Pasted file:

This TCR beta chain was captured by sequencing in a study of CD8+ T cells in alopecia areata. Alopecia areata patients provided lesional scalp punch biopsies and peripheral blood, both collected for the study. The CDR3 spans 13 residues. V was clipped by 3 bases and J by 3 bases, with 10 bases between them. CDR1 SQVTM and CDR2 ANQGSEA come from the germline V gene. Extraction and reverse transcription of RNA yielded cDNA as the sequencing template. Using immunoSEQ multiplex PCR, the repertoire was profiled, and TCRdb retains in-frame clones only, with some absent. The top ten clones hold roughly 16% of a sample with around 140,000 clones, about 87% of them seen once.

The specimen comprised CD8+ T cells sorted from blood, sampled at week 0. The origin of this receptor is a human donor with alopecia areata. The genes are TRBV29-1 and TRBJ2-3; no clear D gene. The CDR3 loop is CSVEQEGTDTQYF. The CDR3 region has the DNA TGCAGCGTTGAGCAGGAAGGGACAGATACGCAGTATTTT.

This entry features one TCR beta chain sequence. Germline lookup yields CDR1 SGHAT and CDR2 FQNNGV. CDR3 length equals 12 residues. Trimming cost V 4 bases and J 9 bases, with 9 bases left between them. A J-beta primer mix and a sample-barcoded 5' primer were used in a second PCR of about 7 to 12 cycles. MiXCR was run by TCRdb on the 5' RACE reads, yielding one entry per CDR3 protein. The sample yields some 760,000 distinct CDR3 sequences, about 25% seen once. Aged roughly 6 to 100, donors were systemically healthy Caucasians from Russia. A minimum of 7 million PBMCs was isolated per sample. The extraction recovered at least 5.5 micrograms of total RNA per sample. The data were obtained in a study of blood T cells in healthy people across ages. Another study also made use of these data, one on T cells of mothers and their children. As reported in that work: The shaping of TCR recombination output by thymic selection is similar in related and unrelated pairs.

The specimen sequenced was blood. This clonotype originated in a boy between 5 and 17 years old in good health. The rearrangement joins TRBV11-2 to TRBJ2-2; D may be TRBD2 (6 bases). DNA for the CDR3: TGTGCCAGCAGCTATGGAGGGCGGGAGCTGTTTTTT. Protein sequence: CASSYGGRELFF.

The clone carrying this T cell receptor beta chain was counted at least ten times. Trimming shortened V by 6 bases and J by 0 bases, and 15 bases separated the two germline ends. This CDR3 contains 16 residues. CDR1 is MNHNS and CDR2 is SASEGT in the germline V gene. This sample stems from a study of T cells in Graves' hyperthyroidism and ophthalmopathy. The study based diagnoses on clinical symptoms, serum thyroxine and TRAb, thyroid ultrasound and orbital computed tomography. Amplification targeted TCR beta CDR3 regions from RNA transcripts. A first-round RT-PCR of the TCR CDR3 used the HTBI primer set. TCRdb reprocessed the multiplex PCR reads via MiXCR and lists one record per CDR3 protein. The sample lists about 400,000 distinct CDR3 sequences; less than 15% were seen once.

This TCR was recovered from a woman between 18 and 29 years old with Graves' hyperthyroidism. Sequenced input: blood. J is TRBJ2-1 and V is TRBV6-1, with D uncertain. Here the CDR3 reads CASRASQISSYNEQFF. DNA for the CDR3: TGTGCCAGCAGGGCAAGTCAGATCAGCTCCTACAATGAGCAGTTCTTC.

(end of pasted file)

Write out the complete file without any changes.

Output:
This TCR beta chain was captured by sequencing in a study of CD8+ T cells in alopecia areata. Alopecia areata patients provided lesional scalp punch biopsies and peripheral blood, both collected for the study. The CDR3 spans 13 residues. V was clipped by 3 bases and J by 3 bases, with 10 bases between them. CDR1 SQVTM and CDR2 ANQGSEA come from the germline V gene. Extraction and reverse transcription of RNA yielded cDNA as the sequencing template. Using immunoSEQ multiplex PCR, the repertoire was profiled, and TCRdb retains in-frame clones only, with some absent. The top ten clones hold roughly 16% of a sample with around 140,000 clones, about 87% of them seen once.

The specimen comprised CD8+ T cells sorted from blood, sampled at week 0. The origin of this receptor is a human donor with alopecia areata. The genes are TRBV29-1 and TRBJ2-3; no clear D gene. The CDR3 loop is CSVEQEGTDTQYF. The CDR3 region has the DNA TGCAGCGTTGAGCAGGAAGGGACAGATACGCAGTATTTT.

This entry features one TCR beta chain sequence. Germline lookup yields CDR1 SGHAT and CDR2 FQNNGV. CDR3 length equals 12 residues. Trimming cost V 4 bases and J 9 bases, with 9 bases left between them. A J-beta primer mix and a sample-barcoded 5' primer were used in a second PCR of about 7 to 12 cycles. MiXCR was run by TCRdb on the 5' RACE reads, yielding one entry per CDR3 protein. The sample yields some 760,000 distinct CDR3 sequences, about 25% seen once. Aged roughly 6 to 100, donors were systemically healthy Caucasians from Russia. A minimum of 7 million PBMCs was isolated per sample. The extraction recovered at least 5.5 micrograms of total RNA per sample. The data were obtained in a study of blood T cells in healthy people across ages. Another study also made use of these data, one on T cells of mothers and their children. As reported in that work: The shaping of TCR recombination output by thymic selection is similar in related and unrelated pairs.

The specimen sequenced was blood. This clonotype originated in a boy between 5 and 17 years old in good health. The rearrangement joins TRBV11-2 to TRBJ2-2; D may be TRBD2 (6 bases). DNA for the CDR3: TGTGCCAGCAGCTATGGAGGGCGGGAGCTGTTTTTT. Protein sequence: CASSYGGRELFF.

The clone carrying this T cell receptor beta chain was counted at least ten times. Trimming shortened V by 6 bases and J by 0 bases, and 15 bases separated the two germline ends. This CDR3 contains 16 residues. CDR1 is MNHNS and CDR2 is SASEGT in the germline V gene. This sample stems from a study of T cells in Graves' hyperthyroidism and ophthalmopathy. The study based diagnoses on clinical symptoms, serum thyroxine and TRAb, thyroid ultrasound and orbital computed tomography. Amplification targeted TCR beta CDR3 regions from RNA transcripts. A first-round RT-PCR of the TCR CDR3 used the HTBI primer set. TCRdb reprocessed the multiplex PCR reads via MiXCR and lists one record per CDR3 protein. The sample lists about 400,000 distinct CDR3 sequences; less than 15% were seen once.

This TCR was recovered from a woman between 18 and 29 years old with Graves' hyperthyroidism. Sequenced input: blood. J is TRBJ2-1 and V is TRBV6-1, with D uncertain. Here the CDR3 reads CASRASQISSYNEQFF. DNA for the CDR3: TGTGCCAGCAGGGCAAGTCAGATCAGCTCCTACAATGAGCAGTTCTTC.